Results of this survey will be published in a future blog post and the Sacred Success for Women Executives newsletter. Please take a few minutes and join the conversation. Your input is key:  http://www.surveymonkey.com/s/XPX3H5L

Evelyn is a catalyst and mentor for business women in midlife transition. She specializes in working with women age 40 forward who are ready to claim – or reclaim – their Sacred Capital. Her passion is to create a new paradigm in how we think about aging, specifically, how we think about women aging.

Her award-winning Inner Affluence Blog received top honors in 2011 and 2012 as “Best Coaching Blog” by the School of Coaching Mastery, and she was named “1 of 101 Women Bloggers to Watch in 2011″ by WE Magazine for Women. In addition to being a coach and mentor, Evelyn is a speaker and published poet.

You’re welcome to use this article on your website, blog or in your ezine if you include the entire post without modification and link it back to www.InnerAffluence.com. If you liked this article, you’ll want to visit www.InnerAffluence.com and sign up for Evelyn’s bi-weekly ezine to receive more comprehensive information, strategies, and resources for the midlife business woman.

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  • http://www.palaisprofessionalorganizer.com Jennifer

    Hi Evelyn,

    This was an especially interesting article to me as I just interviewed at a company that I was really looking forward to working at. I thought I had a good chance and this was the second interview. But now I’m thinking how do women even get in a company in order to exit?

    What about interview techniques aimed at women? The way I was interviewed today was more like an interrogation. This technique might signal a man to stand up and fight – to put on his gloves and get in the ring. I was thrown and confused by the behavior. I don’t know about other women but it signals to me that I am not welcome. I am interested in your thoughts. I wonder if you or others will say “toughen up.”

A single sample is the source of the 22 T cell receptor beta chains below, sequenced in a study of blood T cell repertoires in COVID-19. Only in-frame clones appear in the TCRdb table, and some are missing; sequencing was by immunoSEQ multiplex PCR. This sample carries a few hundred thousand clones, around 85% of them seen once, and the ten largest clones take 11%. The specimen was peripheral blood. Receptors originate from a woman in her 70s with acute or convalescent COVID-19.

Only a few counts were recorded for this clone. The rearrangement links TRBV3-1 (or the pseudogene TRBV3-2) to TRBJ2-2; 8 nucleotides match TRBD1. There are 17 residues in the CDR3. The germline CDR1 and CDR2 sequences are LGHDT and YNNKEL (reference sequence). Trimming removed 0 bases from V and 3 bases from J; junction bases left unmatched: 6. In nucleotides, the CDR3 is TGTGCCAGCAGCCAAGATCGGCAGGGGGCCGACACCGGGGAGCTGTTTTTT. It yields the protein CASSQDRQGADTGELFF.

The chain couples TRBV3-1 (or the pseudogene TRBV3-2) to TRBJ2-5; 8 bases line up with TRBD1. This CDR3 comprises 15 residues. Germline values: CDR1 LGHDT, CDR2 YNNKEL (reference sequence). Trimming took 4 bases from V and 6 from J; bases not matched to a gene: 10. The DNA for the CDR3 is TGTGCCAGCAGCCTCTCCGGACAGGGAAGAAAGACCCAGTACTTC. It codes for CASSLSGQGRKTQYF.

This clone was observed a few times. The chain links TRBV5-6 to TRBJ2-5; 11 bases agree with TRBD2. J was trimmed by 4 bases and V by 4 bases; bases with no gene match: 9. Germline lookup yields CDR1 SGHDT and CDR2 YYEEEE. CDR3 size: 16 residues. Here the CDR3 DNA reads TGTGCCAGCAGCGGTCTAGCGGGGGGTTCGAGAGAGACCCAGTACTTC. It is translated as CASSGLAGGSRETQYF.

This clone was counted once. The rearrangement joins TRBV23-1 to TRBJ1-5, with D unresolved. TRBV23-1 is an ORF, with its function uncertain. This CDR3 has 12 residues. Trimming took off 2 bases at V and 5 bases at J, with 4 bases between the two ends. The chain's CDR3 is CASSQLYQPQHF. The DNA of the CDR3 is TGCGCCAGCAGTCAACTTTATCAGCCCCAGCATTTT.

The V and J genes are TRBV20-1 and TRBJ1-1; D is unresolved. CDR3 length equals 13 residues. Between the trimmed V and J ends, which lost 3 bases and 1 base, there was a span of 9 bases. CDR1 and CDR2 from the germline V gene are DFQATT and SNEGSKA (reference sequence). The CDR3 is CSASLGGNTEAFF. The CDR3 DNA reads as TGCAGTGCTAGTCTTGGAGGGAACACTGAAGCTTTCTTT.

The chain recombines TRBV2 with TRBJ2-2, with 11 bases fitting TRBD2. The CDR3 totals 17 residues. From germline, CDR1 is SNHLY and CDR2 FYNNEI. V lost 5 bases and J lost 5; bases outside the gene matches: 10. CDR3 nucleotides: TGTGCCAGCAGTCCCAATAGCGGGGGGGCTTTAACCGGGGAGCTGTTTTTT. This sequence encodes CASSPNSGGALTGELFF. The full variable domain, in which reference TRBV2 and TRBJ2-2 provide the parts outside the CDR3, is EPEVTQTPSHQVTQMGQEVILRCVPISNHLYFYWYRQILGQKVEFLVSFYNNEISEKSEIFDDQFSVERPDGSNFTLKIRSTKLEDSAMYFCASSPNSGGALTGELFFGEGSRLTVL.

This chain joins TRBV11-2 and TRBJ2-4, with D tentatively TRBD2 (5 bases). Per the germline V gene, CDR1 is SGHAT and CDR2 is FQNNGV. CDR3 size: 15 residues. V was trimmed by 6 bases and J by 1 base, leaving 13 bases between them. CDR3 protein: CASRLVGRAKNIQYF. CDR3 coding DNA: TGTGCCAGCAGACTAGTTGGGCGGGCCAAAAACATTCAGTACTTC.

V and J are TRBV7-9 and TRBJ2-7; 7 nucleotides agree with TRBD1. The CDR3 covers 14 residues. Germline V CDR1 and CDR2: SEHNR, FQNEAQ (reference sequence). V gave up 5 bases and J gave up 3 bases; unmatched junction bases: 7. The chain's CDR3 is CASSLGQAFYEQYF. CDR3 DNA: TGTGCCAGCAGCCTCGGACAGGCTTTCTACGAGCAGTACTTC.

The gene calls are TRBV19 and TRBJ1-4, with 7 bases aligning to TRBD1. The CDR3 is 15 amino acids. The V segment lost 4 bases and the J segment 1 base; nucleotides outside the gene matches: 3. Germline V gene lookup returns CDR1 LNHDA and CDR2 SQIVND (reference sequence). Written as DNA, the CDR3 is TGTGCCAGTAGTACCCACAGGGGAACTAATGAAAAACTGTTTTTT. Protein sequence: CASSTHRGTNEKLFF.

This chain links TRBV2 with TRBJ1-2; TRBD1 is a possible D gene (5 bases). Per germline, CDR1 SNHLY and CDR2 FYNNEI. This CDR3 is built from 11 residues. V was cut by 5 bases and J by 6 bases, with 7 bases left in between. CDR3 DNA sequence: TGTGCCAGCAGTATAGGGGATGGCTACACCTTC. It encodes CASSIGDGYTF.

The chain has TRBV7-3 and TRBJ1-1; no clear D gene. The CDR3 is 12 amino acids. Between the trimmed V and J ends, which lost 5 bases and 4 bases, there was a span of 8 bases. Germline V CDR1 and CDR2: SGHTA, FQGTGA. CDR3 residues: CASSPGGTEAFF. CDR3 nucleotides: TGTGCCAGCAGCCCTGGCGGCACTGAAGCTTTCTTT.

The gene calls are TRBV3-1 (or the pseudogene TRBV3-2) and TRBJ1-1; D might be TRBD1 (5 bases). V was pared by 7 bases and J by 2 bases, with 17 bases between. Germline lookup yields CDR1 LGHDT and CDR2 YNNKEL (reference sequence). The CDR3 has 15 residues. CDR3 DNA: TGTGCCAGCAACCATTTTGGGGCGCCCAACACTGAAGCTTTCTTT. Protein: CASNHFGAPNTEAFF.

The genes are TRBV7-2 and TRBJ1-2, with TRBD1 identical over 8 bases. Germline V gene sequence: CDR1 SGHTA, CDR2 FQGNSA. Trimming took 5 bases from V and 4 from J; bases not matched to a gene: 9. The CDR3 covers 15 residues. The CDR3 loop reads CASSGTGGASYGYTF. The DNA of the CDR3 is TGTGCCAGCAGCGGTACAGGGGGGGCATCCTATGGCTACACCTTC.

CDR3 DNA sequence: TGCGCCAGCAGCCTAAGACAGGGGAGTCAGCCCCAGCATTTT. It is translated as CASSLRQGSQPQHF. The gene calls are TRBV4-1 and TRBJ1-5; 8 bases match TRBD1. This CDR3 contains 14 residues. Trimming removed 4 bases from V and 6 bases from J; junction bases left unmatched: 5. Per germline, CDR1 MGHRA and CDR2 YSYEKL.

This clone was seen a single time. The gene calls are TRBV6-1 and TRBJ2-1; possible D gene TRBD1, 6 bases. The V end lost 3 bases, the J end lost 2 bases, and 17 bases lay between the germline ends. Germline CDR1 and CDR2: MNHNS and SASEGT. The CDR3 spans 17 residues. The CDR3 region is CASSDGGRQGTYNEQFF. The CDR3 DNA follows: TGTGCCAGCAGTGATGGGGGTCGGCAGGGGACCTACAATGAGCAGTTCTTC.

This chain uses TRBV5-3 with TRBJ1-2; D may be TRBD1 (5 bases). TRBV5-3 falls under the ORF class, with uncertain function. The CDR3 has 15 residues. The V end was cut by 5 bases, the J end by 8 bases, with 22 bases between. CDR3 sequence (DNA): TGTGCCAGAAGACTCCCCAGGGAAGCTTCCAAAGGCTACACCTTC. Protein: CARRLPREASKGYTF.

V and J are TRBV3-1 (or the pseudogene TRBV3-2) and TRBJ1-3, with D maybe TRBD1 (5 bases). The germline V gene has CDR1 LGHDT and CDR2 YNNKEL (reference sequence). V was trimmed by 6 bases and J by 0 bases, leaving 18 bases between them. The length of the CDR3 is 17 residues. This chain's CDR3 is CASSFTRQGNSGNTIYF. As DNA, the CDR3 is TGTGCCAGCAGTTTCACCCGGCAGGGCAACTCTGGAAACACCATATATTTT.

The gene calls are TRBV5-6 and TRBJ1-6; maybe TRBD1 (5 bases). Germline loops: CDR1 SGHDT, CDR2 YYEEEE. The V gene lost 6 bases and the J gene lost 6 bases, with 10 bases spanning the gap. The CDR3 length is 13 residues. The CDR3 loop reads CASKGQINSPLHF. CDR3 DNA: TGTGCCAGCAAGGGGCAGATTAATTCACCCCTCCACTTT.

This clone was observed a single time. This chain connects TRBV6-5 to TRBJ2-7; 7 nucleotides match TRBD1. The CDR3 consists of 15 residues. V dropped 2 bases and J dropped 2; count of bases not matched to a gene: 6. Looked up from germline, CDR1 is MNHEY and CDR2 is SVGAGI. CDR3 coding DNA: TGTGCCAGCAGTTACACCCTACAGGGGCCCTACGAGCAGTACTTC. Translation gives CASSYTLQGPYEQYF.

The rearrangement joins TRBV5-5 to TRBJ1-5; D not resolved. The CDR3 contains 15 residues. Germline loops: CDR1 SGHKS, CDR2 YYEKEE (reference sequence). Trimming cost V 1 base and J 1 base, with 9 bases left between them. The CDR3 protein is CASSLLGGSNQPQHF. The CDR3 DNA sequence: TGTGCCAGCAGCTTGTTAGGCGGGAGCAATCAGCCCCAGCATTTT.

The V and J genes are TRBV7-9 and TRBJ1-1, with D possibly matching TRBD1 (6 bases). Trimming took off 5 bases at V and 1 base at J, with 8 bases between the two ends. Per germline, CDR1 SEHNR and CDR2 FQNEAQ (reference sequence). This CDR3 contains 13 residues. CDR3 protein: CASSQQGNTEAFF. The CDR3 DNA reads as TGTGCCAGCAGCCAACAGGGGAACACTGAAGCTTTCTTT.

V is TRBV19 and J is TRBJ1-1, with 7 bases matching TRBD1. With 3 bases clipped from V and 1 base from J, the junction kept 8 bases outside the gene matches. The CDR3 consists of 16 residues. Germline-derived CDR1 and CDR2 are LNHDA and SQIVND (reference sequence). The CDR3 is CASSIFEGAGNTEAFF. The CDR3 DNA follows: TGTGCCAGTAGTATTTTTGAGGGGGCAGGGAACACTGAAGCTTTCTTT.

I feel like there is tough (which I have in spades), which I define as is doing whatever needs to be done to get the work done. And then there is dismissive and rude. But I feel like this is a gender divide…I honestly don’t think he understood what he was doing. Any thoughts?

    I wonder what your thoughts are on this.

  • http://www.evelynkalinosky.com Evelyn


    I’m sorry your recent interview experience was a negative one for you. You may well be right that it’s a gender divide, but it may also be that the person who interviewed you has an abrasive personality and lacks the warm fuzzies we’d all like to be surrounded by instead. You make a good point about the different ways men and women may respond in interview situations. Depending on the job and the company seeking the right applicant, they may feel the need to challenge, to push in order to see how the person reacts. For me the question I’d be asking myself is “do I want to work for a company that chooses these kind of interviewing techniques?” This could be a red flag for you that the values and culture of the company is not a good fit for you.

    You’re also right that “tough” is about fortitude and hanging in there to get the job done. That’s a gender neutral quality that all employers are looking for when they hire someone. Let me know how things turn out if you’re comfortable doing so.

    Thanks for reading and commenting!


  • http://www.palaisprofessionalorganizer.com Jennifer

    Great points all around. They may indeed need someone who is comfortable with being challenged often. I thought about that later and that is valid for them. I am taking in all that you say and will let you know how it turns out. I can use this time to continue preparing myself for all different kinds of interviewing situations and will be considering what culture would make me most happy. Thank you for the input.

  • http://www.evelynkalinosky.com Evelyn Kalinosky

    You’re most welcome – I’m happy that my input has some value for you, Jennifer.

    Would you consider doing me a favor and completing the survey that’s part of this post? It’s only 10 questions and it will be a big help to me in making sure I’m meeting the needs and concerns of my clients and prospective clients.

    Thanks so much and happy holidays to you and yours!